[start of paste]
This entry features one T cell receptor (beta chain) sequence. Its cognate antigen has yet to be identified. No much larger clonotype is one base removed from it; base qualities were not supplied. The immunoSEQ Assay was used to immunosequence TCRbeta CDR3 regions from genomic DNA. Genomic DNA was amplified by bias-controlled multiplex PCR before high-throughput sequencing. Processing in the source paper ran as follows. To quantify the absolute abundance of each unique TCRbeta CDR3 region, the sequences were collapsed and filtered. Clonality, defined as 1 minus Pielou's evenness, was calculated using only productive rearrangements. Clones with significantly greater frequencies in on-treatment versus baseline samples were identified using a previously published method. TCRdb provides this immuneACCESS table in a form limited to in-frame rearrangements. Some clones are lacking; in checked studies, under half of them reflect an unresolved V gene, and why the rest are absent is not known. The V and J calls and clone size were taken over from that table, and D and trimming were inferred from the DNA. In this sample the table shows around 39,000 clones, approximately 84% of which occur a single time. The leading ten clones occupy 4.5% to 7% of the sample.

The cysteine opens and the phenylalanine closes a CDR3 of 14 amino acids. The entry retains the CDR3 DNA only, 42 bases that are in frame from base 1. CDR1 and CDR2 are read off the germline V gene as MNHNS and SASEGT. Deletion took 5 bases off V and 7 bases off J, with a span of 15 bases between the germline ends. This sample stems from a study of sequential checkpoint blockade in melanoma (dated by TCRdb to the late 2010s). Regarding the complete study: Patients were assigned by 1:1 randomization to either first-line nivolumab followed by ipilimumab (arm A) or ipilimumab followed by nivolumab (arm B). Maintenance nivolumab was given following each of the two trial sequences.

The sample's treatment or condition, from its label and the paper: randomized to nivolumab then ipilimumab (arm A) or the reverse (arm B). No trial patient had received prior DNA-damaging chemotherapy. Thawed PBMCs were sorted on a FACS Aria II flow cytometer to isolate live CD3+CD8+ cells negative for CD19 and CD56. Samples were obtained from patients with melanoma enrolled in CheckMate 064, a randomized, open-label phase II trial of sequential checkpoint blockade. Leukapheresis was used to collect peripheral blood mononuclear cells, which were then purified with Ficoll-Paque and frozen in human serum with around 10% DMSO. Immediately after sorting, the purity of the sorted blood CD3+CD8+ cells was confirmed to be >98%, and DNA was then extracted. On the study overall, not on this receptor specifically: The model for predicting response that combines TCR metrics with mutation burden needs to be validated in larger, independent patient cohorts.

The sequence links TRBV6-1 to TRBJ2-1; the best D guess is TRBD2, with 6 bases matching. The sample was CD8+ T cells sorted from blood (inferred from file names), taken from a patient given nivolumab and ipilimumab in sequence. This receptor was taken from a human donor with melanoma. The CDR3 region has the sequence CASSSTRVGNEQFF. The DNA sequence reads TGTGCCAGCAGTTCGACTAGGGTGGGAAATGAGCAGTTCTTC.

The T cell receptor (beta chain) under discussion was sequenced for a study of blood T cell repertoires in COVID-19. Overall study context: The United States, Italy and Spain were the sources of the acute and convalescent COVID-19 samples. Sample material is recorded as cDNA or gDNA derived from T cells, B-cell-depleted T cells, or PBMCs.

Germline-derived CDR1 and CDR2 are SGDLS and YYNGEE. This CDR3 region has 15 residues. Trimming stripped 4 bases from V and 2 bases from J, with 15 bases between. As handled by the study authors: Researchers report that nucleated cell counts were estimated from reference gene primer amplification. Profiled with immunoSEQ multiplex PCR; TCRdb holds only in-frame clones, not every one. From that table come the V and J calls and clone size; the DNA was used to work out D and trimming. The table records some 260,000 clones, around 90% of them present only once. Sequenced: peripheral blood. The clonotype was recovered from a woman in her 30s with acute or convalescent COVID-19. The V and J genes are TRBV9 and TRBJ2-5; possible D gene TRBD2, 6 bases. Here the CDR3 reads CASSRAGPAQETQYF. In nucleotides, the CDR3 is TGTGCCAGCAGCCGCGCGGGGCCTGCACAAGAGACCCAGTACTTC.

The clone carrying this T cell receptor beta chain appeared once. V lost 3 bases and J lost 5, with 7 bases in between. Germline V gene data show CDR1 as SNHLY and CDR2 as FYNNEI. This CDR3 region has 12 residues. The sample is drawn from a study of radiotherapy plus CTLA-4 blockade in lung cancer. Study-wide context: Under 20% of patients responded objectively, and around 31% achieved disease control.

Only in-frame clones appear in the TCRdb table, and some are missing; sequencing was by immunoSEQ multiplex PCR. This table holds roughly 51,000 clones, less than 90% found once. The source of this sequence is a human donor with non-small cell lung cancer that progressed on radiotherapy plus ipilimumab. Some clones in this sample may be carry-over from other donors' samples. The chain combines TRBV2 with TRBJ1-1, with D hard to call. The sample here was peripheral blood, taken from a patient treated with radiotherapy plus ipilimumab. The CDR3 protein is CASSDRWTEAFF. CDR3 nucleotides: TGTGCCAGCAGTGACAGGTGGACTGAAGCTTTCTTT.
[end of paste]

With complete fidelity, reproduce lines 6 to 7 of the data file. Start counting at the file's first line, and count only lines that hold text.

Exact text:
Germline-derived CDR1 and CDR2 are SGDLS and YYNGEE. This CDR3 region has 15 residues. Trimming stripped 4 bases from V and 2 bases from J, with 15 bases between. As handled by the study authors: Researchers report that nucleated cell counts were estimated from reference gene primer amplification. Profiled with immunoSEQ multiplex PCR; TCRdb holds only in-frame clones, not every one. From that table come the V and J calls and clone size; the DNA was used to work out D and trimming. The table records some 260,000 clones, around 90% of them present only once. Sequenced: peripheral blood. The clonotype was recovered from a woman in her 30s with acute or convalescent COVID-19. The V and J genes are TRBV9 and TRBJ2-5; possible D gene TRBD2, 6 bases. Here the CDR3 reads CASSRAGPAQETQYF. In nucleotides, the CDR3 is TGTGCCAGCAGCCGCGCGGGGCCTGCACAAGAGACCCAGTACTTC.

The clone carrying this T cell receptor beta chain appeared once. V lost 3 bases and J lost 5, with 7 bases in between. Germline V gene data show CDR1 as SNHLY and CDR2 as FYNNEI. This CDR3 region has 12 residues. The sample is drawn from a study of radiotherapy plus CTLA-4 blockade in lung cancer. Study-wide context: Under 20% of patients responded objectively, and around 31% achieved disease control.